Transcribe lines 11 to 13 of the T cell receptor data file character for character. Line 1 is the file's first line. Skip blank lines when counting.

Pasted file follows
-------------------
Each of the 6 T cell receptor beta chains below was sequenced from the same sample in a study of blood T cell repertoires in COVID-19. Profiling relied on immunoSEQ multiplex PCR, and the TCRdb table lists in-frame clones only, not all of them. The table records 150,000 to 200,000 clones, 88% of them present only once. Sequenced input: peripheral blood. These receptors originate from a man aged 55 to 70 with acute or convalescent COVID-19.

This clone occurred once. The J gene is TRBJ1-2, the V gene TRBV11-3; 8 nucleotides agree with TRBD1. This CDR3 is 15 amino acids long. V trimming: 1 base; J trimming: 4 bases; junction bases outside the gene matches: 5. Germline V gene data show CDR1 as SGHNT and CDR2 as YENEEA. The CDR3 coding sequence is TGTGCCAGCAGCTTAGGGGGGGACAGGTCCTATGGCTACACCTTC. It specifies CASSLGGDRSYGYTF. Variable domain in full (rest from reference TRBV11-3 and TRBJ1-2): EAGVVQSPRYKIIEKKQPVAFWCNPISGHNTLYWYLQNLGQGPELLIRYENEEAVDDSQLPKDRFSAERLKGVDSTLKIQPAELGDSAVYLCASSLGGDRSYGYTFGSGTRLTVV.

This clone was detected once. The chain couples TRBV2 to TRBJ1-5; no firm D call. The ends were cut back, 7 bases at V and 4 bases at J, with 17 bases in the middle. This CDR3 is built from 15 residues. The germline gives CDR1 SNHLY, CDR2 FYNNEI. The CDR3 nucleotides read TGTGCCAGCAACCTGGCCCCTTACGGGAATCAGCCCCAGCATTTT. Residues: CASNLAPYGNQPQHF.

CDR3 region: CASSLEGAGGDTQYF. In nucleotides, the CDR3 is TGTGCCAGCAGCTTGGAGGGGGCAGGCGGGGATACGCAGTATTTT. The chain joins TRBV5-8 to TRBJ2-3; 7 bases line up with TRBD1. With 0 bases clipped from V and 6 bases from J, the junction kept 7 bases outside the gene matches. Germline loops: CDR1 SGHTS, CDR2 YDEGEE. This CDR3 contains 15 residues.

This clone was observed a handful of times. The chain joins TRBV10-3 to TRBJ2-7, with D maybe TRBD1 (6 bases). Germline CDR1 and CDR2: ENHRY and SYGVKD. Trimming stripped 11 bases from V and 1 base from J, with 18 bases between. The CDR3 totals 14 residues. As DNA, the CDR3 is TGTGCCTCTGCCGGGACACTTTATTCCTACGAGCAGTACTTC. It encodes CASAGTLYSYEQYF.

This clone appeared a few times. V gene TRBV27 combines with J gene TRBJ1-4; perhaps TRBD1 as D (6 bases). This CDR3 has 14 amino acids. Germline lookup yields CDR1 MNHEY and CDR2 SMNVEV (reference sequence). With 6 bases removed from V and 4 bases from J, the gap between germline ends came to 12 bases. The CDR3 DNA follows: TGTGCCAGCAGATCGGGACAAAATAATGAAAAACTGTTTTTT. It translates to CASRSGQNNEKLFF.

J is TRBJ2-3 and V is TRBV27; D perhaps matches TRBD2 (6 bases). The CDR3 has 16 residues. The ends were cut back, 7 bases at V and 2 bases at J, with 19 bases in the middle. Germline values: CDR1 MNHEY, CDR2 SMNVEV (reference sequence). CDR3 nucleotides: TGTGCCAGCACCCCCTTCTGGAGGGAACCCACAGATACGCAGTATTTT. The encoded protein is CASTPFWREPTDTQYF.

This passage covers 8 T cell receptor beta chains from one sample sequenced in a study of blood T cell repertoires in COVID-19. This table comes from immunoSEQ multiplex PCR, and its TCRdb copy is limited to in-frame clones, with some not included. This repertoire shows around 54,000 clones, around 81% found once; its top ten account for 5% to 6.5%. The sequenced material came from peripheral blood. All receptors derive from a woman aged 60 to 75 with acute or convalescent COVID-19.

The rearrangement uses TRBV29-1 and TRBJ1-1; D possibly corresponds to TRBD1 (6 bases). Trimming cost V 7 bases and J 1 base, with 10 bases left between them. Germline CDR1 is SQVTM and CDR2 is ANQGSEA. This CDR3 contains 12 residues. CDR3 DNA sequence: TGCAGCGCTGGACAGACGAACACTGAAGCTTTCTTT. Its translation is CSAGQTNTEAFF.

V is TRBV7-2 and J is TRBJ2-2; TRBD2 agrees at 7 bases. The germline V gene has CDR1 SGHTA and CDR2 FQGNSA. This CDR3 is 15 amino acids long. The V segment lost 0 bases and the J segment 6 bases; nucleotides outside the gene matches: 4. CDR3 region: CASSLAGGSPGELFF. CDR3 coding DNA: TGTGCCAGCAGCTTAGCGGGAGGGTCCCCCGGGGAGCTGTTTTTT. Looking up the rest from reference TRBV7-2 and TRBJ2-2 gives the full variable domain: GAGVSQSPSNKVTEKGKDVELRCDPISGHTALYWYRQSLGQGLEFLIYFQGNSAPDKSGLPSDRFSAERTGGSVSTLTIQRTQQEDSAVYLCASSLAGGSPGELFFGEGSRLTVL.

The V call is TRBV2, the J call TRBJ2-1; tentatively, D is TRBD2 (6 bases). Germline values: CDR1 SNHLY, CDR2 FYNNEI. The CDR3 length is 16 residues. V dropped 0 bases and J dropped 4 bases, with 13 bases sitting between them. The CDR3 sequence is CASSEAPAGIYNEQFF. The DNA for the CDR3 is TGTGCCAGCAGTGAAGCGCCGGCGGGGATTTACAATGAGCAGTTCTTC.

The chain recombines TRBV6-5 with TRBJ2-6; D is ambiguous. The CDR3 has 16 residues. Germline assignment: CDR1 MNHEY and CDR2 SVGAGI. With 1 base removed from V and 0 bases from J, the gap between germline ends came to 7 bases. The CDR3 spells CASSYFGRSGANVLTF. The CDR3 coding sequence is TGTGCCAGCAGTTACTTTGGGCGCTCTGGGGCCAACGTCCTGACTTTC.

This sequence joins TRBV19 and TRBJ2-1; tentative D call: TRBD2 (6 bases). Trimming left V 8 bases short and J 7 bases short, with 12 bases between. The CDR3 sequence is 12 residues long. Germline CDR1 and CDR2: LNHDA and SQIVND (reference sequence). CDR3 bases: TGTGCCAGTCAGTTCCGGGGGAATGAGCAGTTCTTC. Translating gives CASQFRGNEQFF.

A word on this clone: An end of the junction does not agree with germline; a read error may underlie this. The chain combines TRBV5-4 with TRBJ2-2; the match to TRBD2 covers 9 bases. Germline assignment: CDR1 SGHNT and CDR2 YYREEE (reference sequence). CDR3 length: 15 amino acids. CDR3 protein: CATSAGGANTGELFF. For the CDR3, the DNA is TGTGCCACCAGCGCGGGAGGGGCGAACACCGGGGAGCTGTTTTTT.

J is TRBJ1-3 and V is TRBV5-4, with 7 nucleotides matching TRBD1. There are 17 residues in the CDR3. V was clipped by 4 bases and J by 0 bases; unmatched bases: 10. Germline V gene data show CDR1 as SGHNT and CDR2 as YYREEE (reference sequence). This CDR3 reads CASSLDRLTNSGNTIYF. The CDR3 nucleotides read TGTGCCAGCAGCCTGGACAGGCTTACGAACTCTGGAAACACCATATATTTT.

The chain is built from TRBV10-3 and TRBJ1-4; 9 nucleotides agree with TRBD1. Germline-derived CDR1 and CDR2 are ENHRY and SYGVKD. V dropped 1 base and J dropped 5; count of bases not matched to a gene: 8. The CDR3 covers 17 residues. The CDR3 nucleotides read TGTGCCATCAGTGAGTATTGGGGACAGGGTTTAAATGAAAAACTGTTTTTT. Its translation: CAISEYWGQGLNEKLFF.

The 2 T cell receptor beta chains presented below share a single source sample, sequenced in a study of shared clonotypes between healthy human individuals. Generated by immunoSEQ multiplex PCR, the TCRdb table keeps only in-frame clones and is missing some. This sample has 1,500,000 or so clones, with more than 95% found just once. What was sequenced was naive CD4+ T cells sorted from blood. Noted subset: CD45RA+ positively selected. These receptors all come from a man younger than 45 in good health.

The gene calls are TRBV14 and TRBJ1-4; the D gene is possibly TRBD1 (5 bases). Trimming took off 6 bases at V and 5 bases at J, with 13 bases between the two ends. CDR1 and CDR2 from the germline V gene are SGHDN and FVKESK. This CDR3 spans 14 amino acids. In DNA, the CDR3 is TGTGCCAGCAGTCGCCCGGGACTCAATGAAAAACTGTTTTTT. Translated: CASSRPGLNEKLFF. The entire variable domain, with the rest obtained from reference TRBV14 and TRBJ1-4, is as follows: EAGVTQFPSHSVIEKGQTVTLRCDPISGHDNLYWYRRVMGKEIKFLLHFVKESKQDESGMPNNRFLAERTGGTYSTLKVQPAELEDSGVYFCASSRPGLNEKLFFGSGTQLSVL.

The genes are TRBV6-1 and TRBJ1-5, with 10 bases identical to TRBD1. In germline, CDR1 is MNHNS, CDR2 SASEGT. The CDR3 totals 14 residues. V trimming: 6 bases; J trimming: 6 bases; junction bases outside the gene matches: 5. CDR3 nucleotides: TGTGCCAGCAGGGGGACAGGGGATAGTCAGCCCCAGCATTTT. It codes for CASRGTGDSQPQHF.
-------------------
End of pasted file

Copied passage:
The V call is TRBV2, the J call TRBJ2-1; tentatively, D is TRBD2 (6 bases). Germline values: CDR1 SNHLY, CDR2 FYNNEI. The CDR3 length is 16 residues. V dropped 0 bases and J dropped 4 bases, with 13 bases sitting between them. The CDR3 sequence is CASSEAPAGIYNEQFF. The DNA for the CDR3 is TGTGCCAGCAGTGAAGCGCCGGCGGGGATTTACAATGAGCAGTTCTTC.

The chain recombines TRBV6-5 with TRBJ2-6; D is ambiguous. The CDR3 has 16 residues. Germline assignment: CDR1 MNHEY and CDR2 SVGAGI. With 1 base removed from V and 0 bases from J, the gap between germline ends came to 7 bases. The CDR3 spells CASSYFGRSGANVLTF. The CDR3 coding sequence is TGTGCCAGCAGTTACTTTGGGCGCTCTGGGGCCAACGTCCTGACTTTC.

This sequence joins TRBV19 and TRBJ2-1; tentative D call: TRBD2 (6 bases). Trimming left V 8 bases short and J 7 bases short, with 12 bases between. The CDR3 sequence is 12 residues long. Germline CDR1 and CDR2: LNHDA and SQIVND (reference sequence). CDR3 bases: TGTGCCAGTCAGTTCCGGGGGAATGAGCAGTTCTTC. Translating gives CASQFRGNEQFF.